The Significance of Squamosal Suture Synostosis

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Abstract

The squamosal suture is one of the lateral minor skull sutures, separating the parietal and squamous temporal bones. While the phenotypic appearances and sequelae of synostosis of the major cranial vault sutures are well documented, little is reported concerning synostosis of the squamosal suture (SQS). The aim of this study was to determine the frequency of squamosal suture synostosis, and to document the significance of this entity.

A retrospective review of the diagnostic imaging for all new pediatric patients (aged ≤16 years) referred to the Oxford Craniofacial Unit between January 2008 and February 2013 was completed to identify patients with SQS. Computed tomography (CT) imaging was available in 422 patients and the axial and three-dimensional reconstructed images reviewed.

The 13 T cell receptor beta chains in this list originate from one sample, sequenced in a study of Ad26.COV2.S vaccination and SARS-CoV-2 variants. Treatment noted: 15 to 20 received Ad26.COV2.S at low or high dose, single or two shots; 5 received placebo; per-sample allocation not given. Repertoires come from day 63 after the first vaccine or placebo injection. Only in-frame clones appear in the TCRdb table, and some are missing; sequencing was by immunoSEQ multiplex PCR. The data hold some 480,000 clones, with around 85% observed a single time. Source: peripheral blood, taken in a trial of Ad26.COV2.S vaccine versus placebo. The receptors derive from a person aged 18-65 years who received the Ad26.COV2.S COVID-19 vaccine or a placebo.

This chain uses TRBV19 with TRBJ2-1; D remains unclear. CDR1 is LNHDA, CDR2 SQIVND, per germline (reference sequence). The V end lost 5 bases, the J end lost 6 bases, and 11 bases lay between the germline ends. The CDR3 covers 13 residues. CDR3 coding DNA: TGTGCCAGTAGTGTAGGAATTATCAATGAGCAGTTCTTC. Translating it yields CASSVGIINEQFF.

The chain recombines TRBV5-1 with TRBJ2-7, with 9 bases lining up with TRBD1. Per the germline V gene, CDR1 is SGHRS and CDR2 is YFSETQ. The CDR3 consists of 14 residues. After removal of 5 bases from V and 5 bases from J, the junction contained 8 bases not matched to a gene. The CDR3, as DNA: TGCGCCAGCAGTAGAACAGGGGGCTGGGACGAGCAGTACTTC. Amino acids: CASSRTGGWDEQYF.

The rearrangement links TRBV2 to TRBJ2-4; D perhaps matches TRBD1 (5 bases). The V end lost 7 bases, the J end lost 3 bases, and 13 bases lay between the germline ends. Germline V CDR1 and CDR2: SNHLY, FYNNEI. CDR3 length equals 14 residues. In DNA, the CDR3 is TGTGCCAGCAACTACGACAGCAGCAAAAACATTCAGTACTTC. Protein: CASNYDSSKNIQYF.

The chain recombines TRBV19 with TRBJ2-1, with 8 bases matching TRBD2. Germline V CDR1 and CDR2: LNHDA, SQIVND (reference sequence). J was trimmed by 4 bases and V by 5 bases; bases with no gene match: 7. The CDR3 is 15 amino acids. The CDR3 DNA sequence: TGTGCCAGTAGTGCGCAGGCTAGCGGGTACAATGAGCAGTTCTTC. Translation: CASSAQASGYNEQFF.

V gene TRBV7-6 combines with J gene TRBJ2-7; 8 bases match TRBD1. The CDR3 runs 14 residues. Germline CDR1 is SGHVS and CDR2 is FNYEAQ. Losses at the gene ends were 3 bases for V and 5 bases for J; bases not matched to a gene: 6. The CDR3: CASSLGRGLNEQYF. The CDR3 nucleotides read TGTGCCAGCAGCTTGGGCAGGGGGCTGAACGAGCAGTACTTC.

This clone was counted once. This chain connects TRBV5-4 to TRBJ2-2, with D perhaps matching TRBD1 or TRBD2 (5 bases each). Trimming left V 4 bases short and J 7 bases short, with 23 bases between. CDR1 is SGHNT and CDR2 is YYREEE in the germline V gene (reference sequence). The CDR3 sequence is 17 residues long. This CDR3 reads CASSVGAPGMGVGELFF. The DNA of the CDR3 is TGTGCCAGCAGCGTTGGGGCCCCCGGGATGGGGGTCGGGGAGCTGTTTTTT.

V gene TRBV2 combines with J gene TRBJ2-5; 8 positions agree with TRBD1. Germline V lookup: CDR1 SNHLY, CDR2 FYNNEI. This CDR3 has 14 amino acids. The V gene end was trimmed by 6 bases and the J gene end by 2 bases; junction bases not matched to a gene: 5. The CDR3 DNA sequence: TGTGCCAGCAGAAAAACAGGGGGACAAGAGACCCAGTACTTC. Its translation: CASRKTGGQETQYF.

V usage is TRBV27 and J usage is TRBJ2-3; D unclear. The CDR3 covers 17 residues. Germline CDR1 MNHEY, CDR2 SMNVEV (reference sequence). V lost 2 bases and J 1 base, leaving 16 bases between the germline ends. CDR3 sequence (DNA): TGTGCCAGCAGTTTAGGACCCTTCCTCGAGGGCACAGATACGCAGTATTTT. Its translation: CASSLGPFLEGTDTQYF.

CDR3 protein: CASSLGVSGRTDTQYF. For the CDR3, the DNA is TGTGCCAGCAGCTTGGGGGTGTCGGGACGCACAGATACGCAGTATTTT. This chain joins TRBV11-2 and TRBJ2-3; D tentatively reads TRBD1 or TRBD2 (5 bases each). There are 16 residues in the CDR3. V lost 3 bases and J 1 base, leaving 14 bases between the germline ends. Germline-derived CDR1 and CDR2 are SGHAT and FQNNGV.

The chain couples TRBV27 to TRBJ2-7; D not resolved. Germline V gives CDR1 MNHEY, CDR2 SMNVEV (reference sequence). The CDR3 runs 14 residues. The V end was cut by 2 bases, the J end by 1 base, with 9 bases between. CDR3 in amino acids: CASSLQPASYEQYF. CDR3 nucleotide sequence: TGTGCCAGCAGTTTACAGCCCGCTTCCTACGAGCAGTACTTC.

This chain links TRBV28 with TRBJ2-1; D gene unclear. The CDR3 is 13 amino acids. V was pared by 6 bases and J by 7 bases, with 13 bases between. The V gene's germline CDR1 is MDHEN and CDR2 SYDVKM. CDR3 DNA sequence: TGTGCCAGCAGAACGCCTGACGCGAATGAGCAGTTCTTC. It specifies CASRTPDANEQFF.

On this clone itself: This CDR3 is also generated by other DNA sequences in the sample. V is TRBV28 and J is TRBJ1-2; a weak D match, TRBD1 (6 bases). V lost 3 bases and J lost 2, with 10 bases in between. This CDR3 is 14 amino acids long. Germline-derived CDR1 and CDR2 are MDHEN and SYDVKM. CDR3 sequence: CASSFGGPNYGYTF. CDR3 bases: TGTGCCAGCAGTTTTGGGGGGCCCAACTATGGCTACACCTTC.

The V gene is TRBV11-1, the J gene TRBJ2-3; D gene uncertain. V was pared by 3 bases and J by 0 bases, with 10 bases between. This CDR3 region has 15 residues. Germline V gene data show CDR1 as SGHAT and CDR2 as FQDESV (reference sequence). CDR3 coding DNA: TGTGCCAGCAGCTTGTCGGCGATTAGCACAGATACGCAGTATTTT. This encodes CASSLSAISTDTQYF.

Squamosal suture synostosis was confirmed in 38 patients (9%). It was present in conjunction with major suture synostosis in 33 patients and in isolation in 5. The incidence increased with age. It was more common in patients with syndromic craniosynostosis (18%) and associated syndromic conditions (36%) than in those with isolated major suture synostosis (6%). It was found to occur with coronal, lambdoid, and sagittal synostosis, but was most frequent with multisuture fusion patterns. Squamosal suture synostosis was not associated with a consistent calvarial deformity either in isolation or when associated with a major suture fusion. No patient underwent surgery specifically to correct SQS.

In conclusion, contrary to previous reports, squamosal suture synostosis is a relatively frequent finding in the general case mix of a typical craniofacial unit, but is of limited clinical significance.

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